A Guide to Diagram – Part 5 – Starting with Custom Layouts, continued

At the end of the last article we had achieved the following layout:
Progress so far
Which was created by the following layout function:
var LearningDiagramLayouts = {
  simpleVertical : function(layoutContext){
    var nodeGap = 50;
    var nodeCount = layoutContext.getNodeCount();
    var linkCount = layoutContext.getLinkCount();
    var xPos = 0;
    var yPos = 0;
    for (var i = 0;i<nodeCount;i++) {
      var node = layoutContext.getNodeByIndex(i);
      node.setPosition(new DvtDiagramPoint(xPos, yPos));
      node.setLabelPosition(new DvtDiagramPoint((xPos + nodeGap) , yPos));
      yPos += nodeGap;
    var nodeSize = 20;
    var startY = nodeSize;
    var startX = nodeSize/2;
    var endY = nodeGap;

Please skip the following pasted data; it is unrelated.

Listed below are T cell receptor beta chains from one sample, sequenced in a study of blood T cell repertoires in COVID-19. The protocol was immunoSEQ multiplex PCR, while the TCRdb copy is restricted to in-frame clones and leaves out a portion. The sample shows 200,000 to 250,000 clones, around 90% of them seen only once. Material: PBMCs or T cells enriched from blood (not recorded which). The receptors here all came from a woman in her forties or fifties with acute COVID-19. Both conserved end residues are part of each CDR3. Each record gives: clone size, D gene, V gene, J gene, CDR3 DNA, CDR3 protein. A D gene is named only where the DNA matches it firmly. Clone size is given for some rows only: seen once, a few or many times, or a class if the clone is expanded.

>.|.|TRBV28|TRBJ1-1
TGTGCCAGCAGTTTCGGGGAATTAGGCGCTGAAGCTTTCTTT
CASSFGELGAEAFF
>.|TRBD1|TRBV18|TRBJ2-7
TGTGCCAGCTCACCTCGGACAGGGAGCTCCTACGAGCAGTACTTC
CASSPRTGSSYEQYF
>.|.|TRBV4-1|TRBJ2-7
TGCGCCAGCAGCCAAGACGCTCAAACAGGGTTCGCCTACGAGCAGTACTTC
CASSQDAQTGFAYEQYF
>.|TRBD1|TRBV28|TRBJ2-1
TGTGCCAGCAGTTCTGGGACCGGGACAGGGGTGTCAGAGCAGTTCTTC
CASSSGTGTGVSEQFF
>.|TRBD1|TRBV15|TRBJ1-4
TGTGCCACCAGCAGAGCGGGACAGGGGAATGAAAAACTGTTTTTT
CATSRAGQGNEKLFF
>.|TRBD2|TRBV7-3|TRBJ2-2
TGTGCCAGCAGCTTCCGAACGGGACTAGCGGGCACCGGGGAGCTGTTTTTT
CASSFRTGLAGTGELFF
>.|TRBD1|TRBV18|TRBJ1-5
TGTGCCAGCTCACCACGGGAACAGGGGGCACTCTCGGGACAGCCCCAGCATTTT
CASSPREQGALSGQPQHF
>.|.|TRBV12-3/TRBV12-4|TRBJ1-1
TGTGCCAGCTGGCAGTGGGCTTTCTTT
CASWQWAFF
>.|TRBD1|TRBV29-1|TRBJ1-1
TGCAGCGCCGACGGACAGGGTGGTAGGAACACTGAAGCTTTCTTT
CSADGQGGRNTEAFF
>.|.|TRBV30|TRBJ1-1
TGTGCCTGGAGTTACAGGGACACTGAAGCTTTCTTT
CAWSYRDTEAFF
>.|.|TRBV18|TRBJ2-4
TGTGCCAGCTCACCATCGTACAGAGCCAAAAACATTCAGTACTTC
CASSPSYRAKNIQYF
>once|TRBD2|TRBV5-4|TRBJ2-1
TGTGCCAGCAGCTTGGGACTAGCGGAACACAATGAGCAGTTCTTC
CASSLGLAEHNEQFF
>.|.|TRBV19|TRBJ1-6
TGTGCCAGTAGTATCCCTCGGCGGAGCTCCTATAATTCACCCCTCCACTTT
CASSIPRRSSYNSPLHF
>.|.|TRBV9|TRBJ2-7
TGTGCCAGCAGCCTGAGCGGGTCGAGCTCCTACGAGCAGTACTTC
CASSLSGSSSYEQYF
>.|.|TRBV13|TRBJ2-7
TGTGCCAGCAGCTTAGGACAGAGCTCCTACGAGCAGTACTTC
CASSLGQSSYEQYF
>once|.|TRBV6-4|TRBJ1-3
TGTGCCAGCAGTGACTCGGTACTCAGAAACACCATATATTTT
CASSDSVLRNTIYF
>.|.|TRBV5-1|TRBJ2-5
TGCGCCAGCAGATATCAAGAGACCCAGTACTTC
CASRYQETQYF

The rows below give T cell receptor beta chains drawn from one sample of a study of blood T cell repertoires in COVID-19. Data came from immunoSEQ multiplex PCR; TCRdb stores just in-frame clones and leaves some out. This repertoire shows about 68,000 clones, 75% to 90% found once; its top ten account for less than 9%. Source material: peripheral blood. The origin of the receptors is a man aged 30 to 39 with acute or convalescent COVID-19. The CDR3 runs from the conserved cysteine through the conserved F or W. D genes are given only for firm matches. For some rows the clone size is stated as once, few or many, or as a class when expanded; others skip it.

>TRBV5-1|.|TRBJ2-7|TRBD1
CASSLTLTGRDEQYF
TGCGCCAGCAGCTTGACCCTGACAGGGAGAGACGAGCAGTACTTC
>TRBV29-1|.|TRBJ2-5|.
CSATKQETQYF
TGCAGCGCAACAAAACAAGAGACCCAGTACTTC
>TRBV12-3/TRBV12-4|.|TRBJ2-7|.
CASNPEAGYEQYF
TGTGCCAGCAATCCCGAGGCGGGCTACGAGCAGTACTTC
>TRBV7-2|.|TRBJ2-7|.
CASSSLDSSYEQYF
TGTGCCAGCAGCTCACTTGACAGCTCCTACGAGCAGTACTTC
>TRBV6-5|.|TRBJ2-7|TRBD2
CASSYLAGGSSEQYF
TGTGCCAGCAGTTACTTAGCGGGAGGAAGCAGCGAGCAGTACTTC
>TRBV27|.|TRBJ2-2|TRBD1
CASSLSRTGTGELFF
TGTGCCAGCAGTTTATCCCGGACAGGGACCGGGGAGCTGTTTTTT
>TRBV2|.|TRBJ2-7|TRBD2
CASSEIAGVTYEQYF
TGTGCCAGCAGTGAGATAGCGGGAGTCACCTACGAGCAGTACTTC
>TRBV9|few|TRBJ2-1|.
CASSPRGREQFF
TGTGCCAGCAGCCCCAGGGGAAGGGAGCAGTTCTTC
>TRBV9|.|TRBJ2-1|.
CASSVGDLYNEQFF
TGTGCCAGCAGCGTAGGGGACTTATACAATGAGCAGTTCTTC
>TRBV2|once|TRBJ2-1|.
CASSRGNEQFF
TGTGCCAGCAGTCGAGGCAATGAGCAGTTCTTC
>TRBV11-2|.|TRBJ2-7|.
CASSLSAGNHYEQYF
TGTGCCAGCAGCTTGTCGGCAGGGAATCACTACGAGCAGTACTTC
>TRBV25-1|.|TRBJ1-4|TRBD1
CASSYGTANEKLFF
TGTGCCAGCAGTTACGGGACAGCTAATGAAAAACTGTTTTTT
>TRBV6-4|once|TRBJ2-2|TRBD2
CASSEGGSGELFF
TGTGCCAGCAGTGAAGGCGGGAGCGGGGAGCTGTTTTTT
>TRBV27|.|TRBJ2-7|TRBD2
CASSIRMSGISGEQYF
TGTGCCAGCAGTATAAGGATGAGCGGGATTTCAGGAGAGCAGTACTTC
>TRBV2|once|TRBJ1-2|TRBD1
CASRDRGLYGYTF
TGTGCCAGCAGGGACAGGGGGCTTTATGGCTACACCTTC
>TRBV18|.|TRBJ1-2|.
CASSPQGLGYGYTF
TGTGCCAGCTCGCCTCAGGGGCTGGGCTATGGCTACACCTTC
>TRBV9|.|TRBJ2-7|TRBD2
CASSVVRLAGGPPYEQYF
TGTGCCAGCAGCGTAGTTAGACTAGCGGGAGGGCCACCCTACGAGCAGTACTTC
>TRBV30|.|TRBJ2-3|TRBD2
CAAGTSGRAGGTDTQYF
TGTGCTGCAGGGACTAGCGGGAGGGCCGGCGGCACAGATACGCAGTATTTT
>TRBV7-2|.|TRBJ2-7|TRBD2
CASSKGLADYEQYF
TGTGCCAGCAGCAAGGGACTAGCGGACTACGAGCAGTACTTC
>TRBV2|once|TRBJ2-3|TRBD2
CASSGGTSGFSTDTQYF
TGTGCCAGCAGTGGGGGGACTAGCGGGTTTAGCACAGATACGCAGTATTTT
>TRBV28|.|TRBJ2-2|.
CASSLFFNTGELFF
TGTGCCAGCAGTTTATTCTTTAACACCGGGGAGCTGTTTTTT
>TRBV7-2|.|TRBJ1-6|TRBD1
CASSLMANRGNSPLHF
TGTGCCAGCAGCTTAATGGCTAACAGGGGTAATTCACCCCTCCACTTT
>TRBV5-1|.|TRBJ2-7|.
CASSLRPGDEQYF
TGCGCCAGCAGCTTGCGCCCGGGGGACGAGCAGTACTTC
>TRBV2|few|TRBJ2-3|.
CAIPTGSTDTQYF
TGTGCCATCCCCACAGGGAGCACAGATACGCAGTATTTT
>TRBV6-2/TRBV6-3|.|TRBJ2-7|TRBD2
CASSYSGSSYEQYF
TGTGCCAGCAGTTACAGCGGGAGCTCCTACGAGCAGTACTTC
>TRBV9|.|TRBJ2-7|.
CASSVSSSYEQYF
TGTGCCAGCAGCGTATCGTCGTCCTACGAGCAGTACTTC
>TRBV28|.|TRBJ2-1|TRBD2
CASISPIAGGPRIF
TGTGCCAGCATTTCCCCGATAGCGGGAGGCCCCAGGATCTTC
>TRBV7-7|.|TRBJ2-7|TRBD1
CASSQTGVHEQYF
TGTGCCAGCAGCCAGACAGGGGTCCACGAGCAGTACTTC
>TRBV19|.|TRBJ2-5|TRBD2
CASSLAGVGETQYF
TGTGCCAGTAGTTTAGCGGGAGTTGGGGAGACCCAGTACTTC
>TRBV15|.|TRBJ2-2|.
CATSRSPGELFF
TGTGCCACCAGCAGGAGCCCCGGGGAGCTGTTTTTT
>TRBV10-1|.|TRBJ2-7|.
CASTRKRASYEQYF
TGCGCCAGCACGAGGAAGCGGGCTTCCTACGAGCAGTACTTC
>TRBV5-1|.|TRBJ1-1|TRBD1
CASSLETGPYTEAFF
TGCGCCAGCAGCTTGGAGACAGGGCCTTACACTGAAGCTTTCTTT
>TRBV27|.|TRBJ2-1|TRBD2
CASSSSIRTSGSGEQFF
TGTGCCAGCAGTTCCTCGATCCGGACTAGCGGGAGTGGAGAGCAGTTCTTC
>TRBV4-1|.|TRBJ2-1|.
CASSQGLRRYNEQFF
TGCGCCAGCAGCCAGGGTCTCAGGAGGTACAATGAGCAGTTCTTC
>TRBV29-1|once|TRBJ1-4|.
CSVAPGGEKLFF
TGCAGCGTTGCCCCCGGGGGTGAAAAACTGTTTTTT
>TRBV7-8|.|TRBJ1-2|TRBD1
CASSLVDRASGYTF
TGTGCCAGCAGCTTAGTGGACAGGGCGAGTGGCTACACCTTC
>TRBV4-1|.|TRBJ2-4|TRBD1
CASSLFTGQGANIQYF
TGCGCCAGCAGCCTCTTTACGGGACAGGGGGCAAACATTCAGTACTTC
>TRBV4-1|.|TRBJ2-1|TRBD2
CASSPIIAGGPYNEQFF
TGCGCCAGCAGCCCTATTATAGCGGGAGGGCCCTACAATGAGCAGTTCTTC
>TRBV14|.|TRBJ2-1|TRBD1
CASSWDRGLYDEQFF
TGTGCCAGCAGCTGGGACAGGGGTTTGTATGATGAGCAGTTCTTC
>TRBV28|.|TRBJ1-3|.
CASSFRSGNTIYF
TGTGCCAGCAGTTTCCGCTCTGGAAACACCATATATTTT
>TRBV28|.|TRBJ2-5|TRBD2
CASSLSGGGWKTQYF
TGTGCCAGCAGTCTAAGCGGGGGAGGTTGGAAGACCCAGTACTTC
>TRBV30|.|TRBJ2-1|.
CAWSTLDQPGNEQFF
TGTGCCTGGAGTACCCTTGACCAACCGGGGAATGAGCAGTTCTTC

var endX = startX;
    for (var j = 0;j<linkCount;j++) {
      var link = layoutContext.getLinkByIndex(j);
      link.setPoints([startX, startY, endX, endY]);
      link.setLabelPosition(new DvtDiagramPoint((startX - nodeGap) , (startY + 20)));
      startY += nodeGap;
      endY +=nodeGap;

To critique this layout as it stands, the obvious issue is that the Gamma link does not terminate in the correct place, but there is also a lot of hardcoding and calculations based on assumptions of fixed node sizes.  So the question is, how can we address these issues?

Getting Sizing Information

First of all we want to remove the hardcoding and make the layout more re-usable by making it sensitive to the sizing of the nodes that are passed to it.  There are three APIs that provide sizing information:
  • getBounds() – returns a DvtRectangle object which defines the x,y position and the width and height of the node.  This rectangle will include the space allocated to overlay markers (recall that you can position markers outside of the logical node boundaries)